DSC_1625Recognizing a lawyer’s duty to serve the community, he performs pro bono legal and mediation work and is the Sergeant-At-Arms of the Edwards Rotary Club. He also provides legal insights through his bimonthly Open Bar column in the Vail Daily. T.J. obtained his A.B. in Geography from Dartmouth College and his law degree from the University of Virginia School of Law. He firstpracticed large-scale commercial and securities litigation in Atlanta before moving to Colorado and serving as an associate at Mountain Law Group and then joining Thompson, Brownlee & Voboril, LLC as a partner. T.J. lives in Edwards with his wife Lauren and daughter Violet.The triumvirate at Reynolds, Kalamaya & Voboril, LLC share a deep abiding love for the mountains that they call home and for adventures of all type. When not working together to assist their clients and community or spending time with their families, they can often be found recreating on the slopes, trails, and rivers of the Vail and Roaring Fork Valleys.

Proud to call each other friends and partners, the trio at RKV Law move mountains for their clients. For more information on Reynolds, Kalamaya & Voboril, LLC, please call (970) 236- 1246, e-mail info@rkvlaw.com, or visit rkvlaw.com.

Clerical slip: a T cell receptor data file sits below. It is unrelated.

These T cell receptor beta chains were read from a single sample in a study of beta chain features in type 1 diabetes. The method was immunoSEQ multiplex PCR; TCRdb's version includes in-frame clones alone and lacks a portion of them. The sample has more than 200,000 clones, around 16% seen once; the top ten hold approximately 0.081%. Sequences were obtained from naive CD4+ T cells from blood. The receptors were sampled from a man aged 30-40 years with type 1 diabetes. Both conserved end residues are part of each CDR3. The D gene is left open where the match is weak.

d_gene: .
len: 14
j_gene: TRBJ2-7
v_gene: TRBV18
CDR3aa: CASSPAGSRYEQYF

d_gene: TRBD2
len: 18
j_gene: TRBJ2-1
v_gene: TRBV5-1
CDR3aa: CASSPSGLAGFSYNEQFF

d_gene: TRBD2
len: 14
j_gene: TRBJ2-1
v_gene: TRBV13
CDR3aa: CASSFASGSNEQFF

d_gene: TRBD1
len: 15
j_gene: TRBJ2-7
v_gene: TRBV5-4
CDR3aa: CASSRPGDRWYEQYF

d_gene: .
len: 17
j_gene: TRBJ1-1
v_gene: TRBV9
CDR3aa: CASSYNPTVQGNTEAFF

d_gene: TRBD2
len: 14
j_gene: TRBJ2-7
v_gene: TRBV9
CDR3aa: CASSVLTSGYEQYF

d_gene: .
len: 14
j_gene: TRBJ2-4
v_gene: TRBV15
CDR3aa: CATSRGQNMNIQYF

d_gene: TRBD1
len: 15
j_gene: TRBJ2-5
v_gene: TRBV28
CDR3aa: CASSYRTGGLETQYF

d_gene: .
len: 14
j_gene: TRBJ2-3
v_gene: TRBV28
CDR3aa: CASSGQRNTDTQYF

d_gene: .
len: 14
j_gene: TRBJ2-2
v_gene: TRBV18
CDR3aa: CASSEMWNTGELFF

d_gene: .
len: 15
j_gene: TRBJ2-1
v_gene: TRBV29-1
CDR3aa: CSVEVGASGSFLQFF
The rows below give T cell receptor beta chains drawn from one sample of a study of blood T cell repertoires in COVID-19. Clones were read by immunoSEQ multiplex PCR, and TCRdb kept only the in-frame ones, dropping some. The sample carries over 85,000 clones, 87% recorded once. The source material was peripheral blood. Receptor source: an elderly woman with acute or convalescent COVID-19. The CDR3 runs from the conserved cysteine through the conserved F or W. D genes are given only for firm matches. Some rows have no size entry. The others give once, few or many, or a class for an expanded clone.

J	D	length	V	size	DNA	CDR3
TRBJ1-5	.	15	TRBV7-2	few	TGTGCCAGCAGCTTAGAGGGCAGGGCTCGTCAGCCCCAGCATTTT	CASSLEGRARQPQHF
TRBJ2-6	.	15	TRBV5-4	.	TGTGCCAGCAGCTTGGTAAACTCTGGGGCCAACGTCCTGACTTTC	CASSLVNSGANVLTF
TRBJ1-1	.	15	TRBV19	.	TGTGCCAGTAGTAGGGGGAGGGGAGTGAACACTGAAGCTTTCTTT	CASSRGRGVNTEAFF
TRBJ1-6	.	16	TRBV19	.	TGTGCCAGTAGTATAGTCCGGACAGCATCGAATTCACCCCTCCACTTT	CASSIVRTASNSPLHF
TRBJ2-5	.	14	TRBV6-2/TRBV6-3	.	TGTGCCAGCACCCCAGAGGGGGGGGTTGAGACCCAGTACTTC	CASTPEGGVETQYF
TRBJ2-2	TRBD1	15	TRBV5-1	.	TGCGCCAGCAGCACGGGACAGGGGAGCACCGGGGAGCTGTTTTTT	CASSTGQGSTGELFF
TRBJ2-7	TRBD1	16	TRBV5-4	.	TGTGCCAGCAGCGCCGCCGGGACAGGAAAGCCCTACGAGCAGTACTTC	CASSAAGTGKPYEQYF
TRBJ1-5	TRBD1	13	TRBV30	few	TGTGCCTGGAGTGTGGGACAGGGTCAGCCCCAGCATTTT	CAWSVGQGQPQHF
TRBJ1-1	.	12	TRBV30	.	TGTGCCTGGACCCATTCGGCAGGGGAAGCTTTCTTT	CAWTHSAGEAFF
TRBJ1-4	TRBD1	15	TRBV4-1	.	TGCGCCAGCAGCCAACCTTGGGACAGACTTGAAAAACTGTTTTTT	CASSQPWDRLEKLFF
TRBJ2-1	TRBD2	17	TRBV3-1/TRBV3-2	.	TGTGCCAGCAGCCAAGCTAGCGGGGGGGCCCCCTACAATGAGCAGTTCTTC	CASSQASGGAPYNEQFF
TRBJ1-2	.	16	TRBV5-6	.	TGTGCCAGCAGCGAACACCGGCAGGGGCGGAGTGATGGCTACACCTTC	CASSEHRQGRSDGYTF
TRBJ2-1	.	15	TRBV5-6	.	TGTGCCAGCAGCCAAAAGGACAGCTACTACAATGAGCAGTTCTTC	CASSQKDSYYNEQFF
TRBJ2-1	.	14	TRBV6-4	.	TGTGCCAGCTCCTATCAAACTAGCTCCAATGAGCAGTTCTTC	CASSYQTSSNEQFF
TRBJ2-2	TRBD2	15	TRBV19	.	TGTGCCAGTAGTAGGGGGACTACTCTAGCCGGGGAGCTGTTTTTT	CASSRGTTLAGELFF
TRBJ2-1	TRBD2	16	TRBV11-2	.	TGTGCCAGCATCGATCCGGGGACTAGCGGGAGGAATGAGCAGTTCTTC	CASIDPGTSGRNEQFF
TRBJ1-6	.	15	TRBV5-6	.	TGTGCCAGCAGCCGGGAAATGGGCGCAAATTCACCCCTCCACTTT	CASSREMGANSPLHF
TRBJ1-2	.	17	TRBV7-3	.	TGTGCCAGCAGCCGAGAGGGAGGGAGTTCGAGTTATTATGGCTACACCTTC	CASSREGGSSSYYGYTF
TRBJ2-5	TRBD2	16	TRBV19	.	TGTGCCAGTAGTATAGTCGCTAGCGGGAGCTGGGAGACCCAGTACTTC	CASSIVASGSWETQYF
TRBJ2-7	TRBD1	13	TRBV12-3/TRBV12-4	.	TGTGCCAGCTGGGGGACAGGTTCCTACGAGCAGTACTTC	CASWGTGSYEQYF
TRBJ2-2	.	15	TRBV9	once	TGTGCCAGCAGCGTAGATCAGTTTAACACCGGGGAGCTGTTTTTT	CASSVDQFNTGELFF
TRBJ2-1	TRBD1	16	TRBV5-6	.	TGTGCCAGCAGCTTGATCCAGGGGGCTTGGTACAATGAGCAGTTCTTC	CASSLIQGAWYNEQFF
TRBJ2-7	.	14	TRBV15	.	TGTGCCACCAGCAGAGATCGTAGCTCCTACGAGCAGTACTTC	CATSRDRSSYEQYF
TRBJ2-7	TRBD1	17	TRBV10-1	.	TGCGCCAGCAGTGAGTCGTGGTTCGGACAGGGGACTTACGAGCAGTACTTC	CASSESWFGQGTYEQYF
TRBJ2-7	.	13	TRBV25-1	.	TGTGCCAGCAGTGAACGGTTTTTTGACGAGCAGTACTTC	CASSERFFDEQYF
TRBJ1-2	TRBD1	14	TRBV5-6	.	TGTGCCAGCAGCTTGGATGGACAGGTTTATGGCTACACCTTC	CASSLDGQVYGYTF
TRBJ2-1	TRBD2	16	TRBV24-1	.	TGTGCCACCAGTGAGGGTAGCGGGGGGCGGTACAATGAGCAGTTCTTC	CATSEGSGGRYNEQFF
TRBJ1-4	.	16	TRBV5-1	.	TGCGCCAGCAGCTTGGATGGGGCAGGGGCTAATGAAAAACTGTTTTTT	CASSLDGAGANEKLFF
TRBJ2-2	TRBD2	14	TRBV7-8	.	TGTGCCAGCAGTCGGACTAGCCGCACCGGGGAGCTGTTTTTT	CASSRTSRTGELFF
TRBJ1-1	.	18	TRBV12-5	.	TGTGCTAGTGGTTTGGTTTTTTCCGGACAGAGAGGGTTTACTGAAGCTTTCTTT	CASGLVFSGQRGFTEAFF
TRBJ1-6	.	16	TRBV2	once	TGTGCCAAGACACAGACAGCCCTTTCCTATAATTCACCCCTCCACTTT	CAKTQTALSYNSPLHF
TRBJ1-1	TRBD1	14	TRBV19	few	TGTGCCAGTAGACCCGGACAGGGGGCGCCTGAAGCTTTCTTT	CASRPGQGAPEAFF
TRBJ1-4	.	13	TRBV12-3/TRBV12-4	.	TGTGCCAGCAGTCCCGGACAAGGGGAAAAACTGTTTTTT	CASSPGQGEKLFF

One Bad Act

There’s a great article in today’s Sunday NY Times about Ivan Fisher, a prominent NY criminal defense attorney who has found himself in some ethical hot waters. By all accounts, Fisher is a gifted trial attorney. His honesty, however, has recently been called into question. The story offers a lesson for any attorney: reputation and trust is everything and a lifetime’s body of work can be undone with even a single misstep.

The lesson from Fisher’s case is especially true for a criminal defense attorney practicing in the Central Rockies like Aspen, Glenwood Springs, and Vail. Trust is everything. If the prosecutor doesn’t respect or, more importantly, trust a particular criminal defense attorney, it can change the dynamic of plea bargaining drastically. It’s a small community and there’s a lot of repeat business between attorneys. Screw up once and you’ll be cast among the lot of the Fishers of the legal world.